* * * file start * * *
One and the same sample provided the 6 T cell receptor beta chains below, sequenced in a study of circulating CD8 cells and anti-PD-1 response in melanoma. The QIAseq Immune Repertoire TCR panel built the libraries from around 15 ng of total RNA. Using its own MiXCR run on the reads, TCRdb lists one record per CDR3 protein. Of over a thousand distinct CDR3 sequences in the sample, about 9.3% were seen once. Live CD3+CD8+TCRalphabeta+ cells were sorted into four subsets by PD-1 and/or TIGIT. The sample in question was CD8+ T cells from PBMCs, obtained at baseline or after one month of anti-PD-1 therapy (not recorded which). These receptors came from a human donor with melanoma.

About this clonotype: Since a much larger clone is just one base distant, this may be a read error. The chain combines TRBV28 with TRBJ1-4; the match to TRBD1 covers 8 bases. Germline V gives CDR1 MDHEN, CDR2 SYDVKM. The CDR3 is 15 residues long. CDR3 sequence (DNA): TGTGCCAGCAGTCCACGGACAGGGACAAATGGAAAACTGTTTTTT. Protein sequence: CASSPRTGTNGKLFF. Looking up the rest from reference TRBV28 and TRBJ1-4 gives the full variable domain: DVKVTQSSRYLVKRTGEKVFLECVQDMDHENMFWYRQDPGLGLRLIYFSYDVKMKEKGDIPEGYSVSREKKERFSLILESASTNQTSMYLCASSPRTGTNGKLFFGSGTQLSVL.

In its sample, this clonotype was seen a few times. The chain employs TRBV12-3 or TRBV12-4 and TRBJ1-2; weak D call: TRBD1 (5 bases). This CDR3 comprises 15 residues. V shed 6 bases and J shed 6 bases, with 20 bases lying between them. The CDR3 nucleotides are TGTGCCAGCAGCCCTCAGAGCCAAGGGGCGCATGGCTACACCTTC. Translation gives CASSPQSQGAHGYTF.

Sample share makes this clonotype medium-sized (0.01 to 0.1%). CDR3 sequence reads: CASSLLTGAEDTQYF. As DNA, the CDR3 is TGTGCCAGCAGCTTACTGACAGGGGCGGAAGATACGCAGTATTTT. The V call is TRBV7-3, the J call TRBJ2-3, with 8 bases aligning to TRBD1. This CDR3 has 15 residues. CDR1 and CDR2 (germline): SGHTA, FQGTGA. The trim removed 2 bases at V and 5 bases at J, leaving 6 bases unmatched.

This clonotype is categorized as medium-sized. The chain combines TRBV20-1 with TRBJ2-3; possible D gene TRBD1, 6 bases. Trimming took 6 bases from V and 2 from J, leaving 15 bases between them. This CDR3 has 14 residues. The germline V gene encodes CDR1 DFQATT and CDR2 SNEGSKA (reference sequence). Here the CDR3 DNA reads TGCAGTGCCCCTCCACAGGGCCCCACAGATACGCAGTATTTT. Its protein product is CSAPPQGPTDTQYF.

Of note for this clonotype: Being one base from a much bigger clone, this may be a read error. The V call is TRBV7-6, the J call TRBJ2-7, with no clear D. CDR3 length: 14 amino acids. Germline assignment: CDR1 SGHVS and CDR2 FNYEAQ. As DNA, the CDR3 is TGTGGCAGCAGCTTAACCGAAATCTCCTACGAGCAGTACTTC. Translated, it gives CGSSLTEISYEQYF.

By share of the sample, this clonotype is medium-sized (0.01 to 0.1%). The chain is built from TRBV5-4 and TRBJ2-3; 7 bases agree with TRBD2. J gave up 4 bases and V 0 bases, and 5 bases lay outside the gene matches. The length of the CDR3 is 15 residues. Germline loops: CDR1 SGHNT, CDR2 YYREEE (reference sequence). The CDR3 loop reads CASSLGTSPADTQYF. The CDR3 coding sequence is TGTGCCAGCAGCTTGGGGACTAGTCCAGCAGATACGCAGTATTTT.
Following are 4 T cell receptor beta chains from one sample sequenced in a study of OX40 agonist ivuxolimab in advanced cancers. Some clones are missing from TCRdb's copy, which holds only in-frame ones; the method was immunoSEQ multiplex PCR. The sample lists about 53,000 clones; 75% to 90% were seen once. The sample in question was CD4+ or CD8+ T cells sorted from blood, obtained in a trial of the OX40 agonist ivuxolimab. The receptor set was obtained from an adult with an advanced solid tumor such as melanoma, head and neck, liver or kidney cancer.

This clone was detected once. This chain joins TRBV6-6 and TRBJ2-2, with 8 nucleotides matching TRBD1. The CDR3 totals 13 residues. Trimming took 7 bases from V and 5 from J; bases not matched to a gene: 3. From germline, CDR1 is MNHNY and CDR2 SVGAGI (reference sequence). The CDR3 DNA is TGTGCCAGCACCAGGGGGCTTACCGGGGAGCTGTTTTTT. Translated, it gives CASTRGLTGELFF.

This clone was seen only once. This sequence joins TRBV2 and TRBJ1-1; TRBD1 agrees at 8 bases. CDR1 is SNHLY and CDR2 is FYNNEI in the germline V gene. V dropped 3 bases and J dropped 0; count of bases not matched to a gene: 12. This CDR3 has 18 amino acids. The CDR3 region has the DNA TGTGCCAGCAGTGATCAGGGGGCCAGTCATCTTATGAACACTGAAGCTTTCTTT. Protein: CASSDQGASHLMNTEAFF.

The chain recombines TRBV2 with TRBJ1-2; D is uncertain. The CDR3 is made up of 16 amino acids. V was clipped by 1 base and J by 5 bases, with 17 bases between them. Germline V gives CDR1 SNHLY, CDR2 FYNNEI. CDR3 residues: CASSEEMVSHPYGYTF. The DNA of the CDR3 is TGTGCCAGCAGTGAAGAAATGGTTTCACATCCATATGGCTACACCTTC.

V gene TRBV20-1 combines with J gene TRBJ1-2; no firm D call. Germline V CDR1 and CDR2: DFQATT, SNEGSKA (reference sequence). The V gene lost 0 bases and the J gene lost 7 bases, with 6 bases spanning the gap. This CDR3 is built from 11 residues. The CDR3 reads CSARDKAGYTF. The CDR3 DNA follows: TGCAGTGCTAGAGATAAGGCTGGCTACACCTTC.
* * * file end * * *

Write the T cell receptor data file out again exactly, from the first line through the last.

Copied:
One and the same sample provided the 6 T cell receptor beta chains below, sequenced in a study of circulating CD8 cells and anti-PD-1 response in melanoma. The QIAseq Immune Repertoire TCR panel built the libraries from around 15 ng of total RNA. Using its own MiXCR run on the reads, TCRdb lists one record per CDR3 protein. Of over a thousand distinct CDR3 sequences in the sample, about 9.3% were seen once. Live CD3+CD8+TCRalphabeta+ cells were sorted into four subsets by PD-1 and/or TIGIT. The sample in question was CD8+ T cells from PBMCs, obtained at baseline or after one month of anti-PD-1 therapy (not recorded which). These receptors came from a human donor with melanoma.

About this clonotype: Since a much larger clone is just one base distant, this may be a read error. The chain combines TRBV28 with TRBJ1-4; the match to TRBD1 covers 8 bases. Germline V gives CDR1 MDHEN, CDR2 SYDVKM. The CDR3 is 15 residues long. CDR3 sequence (DNA): TGTGCCAGCAGTCCACGGACAGGGACAAATGGAAAACTGTTTTTT. Protein sequence: CASSPRTGTNGKLFF. Looking up the rest from reference TRBV28 and TRBJ1-4 gives the full variable domain: DVKVTQSSRYLVKRTGEKVFLECVQDMDHENMFWYRQDPGLGLRLIYFSYDVKMKEKGDIPEGYSVSREKKERFSLILESASTNQTSMYLCASSPRTGTNGKLFFGSGTQLSVL.

In its sample, this clonotype was seen a few times. The chain employs TRBV12-3 or TRBV12-4 and TRBJ1-2; weak D call: TRBD1 (5 bases). This CDR3 comprises 15 residues. V shed 6 bases and J shed 6 bases, with 20 bases lying between them. The CDR3 nucleotides are TGTGCCAGCAGCCCTCAGAGCCAAGGGGCGCATGGCTACACCTTC. Translation gives CASSPQSQGAHGYTF.

Sample share makes this clonotype medium-sized (0.01 to 0.1%). CDR3 sequence reads: CASSLLTGAEDTQYF. As DNA, the CDR3 is TGTGCCAGCAGCTTACTGACAGGGGCGGAAGATACGCAGTATTTT. The V call is TRBV7-3, the J call TRBJ2-3, with 8 bases aligning to TRBD1. This CDR3 has 15 residues. CDR1 and CDR2 (germline): SGHTA, FQGTGA. The trim removed 2 bases at V and 5 bases at J, leaving 6 bases unmatched.

This clonotype is categorized as medium-sized. The chain combines TRBV20-1 with TRBJ2-3; possible D gene TRBD1, 6 bases. Trimming took 6 bases from V and 2 from J, leaving 15 bases between them. This CDR3 has 14 residues. The germline V gene encodes CDR1 DFQATT and CDR2 SNEGSKA (reference sequence). Here the CDR3 DNA reads TGCAGTGCCCCTCCACAGGGCCCCACAGATACGCAGTATTTT. Its protein product is CSAPPQGPTDTQYF.

Of note for this clonotype: Being one base from a much bigger clone, this may be a read error. The V call is TRBV7-6, the J call TRBJ2-7, with no clear D. CDR3 length: 14 amino acids. Germline assignment: CDR1 SGHVS and CDR2 FNYEAQ. As DNA, the CDR3 is TGTGGCAGCAGCTTAACCGAAATCTCCTACGAGCAGTACTTC. Translated, it gives CGSSLTEISYEQYF.

By share of the sample, this clonotype is medium-sized (0.01 to 0.1%). The chain is built from TRBV5-4 and TRBJ2-3; 7 bases agree with TRBD2. J gave up 4 bases and V 0 bases, and 5 bases lay outside the gene matches. The length of the CDR3 is 15 residues. Germline loops: CDR1 SGHNT, CDR2 YYREEE (reference sequence). The CDR3 loop reads CASSLGTSPADTQYF. The CDR3 coding sequence is TGTGCCAGCAGCTTGGGGACTAGTCCAGCAGATACGCAGTATTTT.
Following are 4 T cell receptor beta chains from one sample sequenced in a study of OX40 agonist ivuxolimab in advanced cancers. Some clones are missing from TCRdb's copy, which holds only in-frame ones; the method was immunoSEQ multiplex PCR. The sample lists about 53,000 clones; 75% to 90% were seen once. The sample in question was CD4+ or CD8+ T cells sorted from blood, obtained in a trial of the OX40 agonist ivuxolimab. The receptor set was obtained from an adult with an advanced solid tumor such as melanoma, head and neck, liver or kidney cancer.

This clone was detected once. This chain joins TRBV6-6 and TRBJ2-2, with 8 nucleotides matching TRBD1. The CDR3 totals 13 residues. Trimming took 7 bases from V and 5 from J; bases not matched to a gene: 3. From germline, CDR1 is MNHNY and CDR2 SVGAGI (reference sequence). The CDR3 DNA is TGTGCCAGCACCAGGGGGCTTACCGGGGAGCTGTTTTTT. Translated, it gives CASTRGLTGELFF.

This clone was seen only once. This sequence joins TRBV2 and TRBJ1-1; TRBD1 agrees at 8 bases. CDR1 is SNHLY and CDR2 is FYNNEI in the germline V gene. V dropped 3 bases and J dropped 0; count of bases not matched to a gene: 12. This CDR3 has 18 amino acids. The CDR3 region has the DNA TGTGCCAGCAGTGATCAGGGGGCCAGTCATCTTATGAACACTGAAGCTTTCTTT. Protein: CASSDQGASHLMNTEAFF.

The chain recombines TRBV2 with TRBJ1-2; D is uncertain. The CDR3 is made up of 16 amino acids. V was clipped by 1 base and J by 5 bases, with 17 bases between them. Germline V gives CDR1 SNHLY, CDR2 FYNNEI. CDR3 residues: CASSEEMVSHPYGYTF. The DNA of the CDR3 is TGTGCCAGCAGTGAAGAAATGGTTTCACATCCATATGGCTACACCTTC.

V gene TRBV20-1 combines with J gene TRBJ1-2; no firm D call. Germline V CDR1 and CDR2: DFQATT, SNEGSKA (reference sequence). The V gene lost 0 bases and the J gene lost 7 bases, with 6 bases spanning the gap. This CDR3 is built from 11 residues. The CDR3 reads CSARDKAGYTF. The CDR3 DNA follows: TGCAGTGCTAGAGATAAGGCTGGCTACACCTTC.